No. 06-0198-cr.United States Court of Appeals, Second Circuit.Argued: March 21, 2007.
Decided: June 13, 2007.
Appeal from a final judgment of the United States District Court for the Southern District of New York. Because district judges are required to apply a preponderance of the evidence standard when finding facts relevant to Sentencing Guidelines calculations, the District Judge committed no error in applying that standard. Affirmed.
J. SCOTT PORTER, Syracuse, NY, for Defendant-Appellant.
KATHERINE POLK FAILLA, Assistant United States Attorney (Michael J. Garcia, United States Attorney for the Southern District of New York, Boyd M. Johnson, Assistant United States Attorney, on the brief), New York, NY, for Appellee.
Before: SACK, B.D. PARKER, HALL, Circuit Judges.
Defendant Jaime A. Salazar (“Salazar”) appeals from a final judgment of the United States District Court for the Southern District of New York (Wood, J.) sentencing Salazar to 168 months’ imprisonment to be followed by five years’ supervised release and imposing a $100 special assessment. For the reasons that follow we affirm the judgment.
In November 2000, Federal Bureau of Investigation (“FBI”) agents became aware of a cocaine distribution conspiracy operating in the New York City area and began an investigation of that conspiracy by conducting surveillance and intercepting conversations through the use of court-ordered wiretaps. The agents learned, through wiretaps they had placed on telephones used by Carlos Silverio and Roberto Rodriguez, that a large delivery of cocaine was about to take place. They then established surveillance on Silverio and Rodriguez. The next day, the agents observed Edwardo Suarez meet with Silverio and Rodriguez at Rodriguez’s apartment in the Bronx and leave with a black bag. The agents stopped Suarez, recovered the bag — which contained twenty kilograms of cocaine — and arrested him. Based on the wiretaps, the agents determined that Salazar and Omar Lavado had, through their assistant, supplied that cocaine to intermediaries Silverio and Rodriguez. The recorded conversations and surveillance yielded evidence of Salazar’s role as a supplier in a conspiracy to traffic cocaine.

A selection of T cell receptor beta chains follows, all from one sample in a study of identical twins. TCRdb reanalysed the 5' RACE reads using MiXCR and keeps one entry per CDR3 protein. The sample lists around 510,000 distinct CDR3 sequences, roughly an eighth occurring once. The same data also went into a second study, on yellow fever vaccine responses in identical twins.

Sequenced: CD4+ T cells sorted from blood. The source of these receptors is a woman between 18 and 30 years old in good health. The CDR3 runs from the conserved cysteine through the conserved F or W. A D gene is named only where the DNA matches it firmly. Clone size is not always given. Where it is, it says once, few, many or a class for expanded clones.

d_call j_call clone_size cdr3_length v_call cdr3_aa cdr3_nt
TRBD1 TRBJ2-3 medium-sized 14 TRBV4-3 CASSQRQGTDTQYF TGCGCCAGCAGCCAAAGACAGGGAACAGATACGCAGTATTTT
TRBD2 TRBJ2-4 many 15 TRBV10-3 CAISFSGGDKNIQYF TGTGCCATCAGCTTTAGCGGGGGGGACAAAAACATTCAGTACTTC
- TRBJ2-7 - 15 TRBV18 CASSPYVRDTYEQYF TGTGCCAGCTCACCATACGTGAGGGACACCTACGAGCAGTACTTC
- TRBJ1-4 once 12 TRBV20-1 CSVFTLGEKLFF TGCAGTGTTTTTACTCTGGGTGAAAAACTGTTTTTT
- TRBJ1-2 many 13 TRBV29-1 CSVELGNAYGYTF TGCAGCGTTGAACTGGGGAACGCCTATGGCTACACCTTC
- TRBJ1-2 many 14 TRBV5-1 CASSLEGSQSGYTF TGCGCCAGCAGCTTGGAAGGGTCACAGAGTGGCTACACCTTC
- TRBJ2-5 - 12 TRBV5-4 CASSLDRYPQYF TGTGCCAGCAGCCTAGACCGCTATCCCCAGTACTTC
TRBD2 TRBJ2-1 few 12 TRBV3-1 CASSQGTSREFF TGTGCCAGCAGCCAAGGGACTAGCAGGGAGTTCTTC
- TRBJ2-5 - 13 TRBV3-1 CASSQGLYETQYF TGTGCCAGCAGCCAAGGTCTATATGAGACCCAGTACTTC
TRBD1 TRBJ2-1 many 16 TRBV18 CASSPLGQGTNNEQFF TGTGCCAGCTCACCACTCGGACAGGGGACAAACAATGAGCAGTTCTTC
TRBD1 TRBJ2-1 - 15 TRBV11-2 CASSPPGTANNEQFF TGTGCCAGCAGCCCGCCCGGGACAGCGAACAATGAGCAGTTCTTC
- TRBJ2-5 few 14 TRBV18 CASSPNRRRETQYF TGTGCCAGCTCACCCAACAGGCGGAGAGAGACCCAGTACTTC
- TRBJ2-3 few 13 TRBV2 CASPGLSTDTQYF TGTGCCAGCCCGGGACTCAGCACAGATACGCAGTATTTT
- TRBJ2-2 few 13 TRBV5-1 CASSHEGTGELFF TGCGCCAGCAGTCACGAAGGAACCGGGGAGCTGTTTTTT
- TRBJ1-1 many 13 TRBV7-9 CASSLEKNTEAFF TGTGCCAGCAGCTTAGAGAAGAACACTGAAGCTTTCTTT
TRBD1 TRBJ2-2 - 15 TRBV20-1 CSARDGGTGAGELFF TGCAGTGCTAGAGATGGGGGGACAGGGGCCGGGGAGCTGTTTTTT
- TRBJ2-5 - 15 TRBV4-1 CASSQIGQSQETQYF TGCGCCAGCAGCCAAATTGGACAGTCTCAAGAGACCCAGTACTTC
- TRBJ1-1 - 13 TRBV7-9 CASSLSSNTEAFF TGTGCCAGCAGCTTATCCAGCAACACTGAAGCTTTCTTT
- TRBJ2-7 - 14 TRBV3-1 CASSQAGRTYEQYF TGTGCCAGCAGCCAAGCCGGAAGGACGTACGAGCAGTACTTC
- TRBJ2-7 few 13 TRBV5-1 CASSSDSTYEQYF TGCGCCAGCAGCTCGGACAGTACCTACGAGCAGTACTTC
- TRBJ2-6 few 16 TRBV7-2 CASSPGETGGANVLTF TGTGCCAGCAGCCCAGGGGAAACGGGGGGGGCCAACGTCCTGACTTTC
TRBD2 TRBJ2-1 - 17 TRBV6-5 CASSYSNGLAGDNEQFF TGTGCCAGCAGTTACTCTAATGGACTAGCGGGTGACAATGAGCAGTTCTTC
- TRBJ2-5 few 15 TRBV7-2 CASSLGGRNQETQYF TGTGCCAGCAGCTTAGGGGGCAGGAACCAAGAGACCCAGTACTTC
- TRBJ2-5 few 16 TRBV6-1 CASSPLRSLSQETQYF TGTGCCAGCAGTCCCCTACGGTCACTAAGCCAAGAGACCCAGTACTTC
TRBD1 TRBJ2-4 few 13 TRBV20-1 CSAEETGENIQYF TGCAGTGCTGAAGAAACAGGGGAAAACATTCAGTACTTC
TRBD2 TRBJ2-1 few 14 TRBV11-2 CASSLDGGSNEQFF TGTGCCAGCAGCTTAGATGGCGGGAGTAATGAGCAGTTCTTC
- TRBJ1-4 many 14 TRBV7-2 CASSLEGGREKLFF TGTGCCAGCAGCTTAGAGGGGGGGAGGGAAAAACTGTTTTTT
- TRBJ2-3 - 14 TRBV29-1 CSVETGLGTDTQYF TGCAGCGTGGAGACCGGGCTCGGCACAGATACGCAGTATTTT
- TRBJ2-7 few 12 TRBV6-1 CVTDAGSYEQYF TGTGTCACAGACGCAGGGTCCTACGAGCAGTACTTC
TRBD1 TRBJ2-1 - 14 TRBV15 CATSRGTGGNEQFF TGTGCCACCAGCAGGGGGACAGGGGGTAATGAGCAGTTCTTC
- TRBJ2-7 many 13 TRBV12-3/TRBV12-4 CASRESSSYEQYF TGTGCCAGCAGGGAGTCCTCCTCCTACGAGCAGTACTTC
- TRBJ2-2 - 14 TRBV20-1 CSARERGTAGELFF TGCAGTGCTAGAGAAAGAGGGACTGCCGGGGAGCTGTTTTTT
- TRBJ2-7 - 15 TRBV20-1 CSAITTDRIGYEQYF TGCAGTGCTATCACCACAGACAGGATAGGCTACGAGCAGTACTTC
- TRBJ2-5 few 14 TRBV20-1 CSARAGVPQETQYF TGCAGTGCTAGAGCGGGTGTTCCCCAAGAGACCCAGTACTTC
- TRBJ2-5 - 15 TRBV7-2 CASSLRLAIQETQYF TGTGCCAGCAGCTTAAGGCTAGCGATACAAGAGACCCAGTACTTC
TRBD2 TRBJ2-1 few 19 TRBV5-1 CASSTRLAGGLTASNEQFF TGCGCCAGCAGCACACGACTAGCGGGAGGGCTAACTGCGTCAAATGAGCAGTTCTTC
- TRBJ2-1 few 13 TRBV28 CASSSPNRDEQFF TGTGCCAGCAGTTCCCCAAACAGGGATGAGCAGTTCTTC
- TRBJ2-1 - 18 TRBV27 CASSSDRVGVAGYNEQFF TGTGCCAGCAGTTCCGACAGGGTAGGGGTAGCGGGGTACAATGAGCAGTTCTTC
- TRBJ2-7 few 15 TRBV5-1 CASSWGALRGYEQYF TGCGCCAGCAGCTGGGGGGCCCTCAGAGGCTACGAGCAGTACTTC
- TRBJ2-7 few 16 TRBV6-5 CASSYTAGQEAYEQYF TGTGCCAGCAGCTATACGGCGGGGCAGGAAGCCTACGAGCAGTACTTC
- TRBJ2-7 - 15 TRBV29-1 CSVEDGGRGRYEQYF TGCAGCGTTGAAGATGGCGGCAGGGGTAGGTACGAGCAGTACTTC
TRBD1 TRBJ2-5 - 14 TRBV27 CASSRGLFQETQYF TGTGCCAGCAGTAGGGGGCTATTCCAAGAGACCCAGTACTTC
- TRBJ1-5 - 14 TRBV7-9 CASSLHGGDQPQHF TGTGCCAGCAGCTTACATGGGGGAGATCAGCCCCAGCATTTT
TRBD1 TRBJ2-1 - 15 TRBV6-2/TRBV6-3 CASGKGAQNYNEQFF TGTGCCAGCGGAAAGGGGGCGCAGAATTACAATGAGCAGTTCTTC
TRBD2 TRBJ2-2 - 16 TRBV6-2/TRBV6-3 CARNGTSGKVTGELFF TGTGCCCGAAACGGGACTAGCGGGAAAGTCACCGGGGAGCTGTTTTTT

An indictment filed September 25, 2001, charged Salazar with conspiring with others to distribute and possess with intent to distribute forty-eight kilograms of cocaine in violation of 21 U.S.C. §§ 841(a)(1) and (b)(1)(A). The indictment also charged sixteen other individuals in addition to Salazar. Ten months later, Salazar pleaded guilty without a plea agreement before
Magistrate Judge Peck who accepted Salazar’s guilty plea by written order. The Probation Office prepared a Pre-sentence Investigation Report which recommended a Sentencing Guidelines range of 121 to 151 months’ imprisonment based on a base offense level of thirty-four, a two-level adjustment for acceptance of responsibility, and Salazar’s lack of a criminal history (placing him in Criminal History Category I). The Probation Office stated that the information available did not support any enhancement for Salazar’s role in the conspiracy. Prior to sentencing, the Government urged a four-level enhancement under United States Sentencing Guideline (“U.S.S.G.”) § 3B1.1(a) asserting that Salazar played a leadership role in an offense involving five or more participants. Salazar opposed the enhancement. He testified that Lavado was the true leader of the conspiracy and that his own participation was limited.
The District Court held a Fatico hearing to resolve the extent of Salazar’s role in the conspiracy. It determined by a preponderance of the evidence that Salazar was a “leader” under § 3B1.1(a), basing the finding on: (1) the credible testimony of law enforcement personnel; (2) a drug ledger that revealed the scope of the conspiracy and the amount of drugs involved; and (3) recorded conversations between Silverio and one of Salazar’s assistants and Silverio and Salazar.
Judge Wood sentenced Salazar to 168 months’ imprisonment to be followed by five years of supervised release and a special assessment of $100. The sentence was based on a base offense level of thirty-four, an addition of four levels for Salazar’s leadership role, a three-level reduction for acceptance of responsibility, and Criminal History Category I, which yielded a range of 168 to 210 months’ imprisonment. Salazar appealed the sentence to this Court arguing that the District Court erred in applying a preponderance of the evidence standard rather than requiring proof beyond a reasonable doubt to find Salazar played a leadership role in the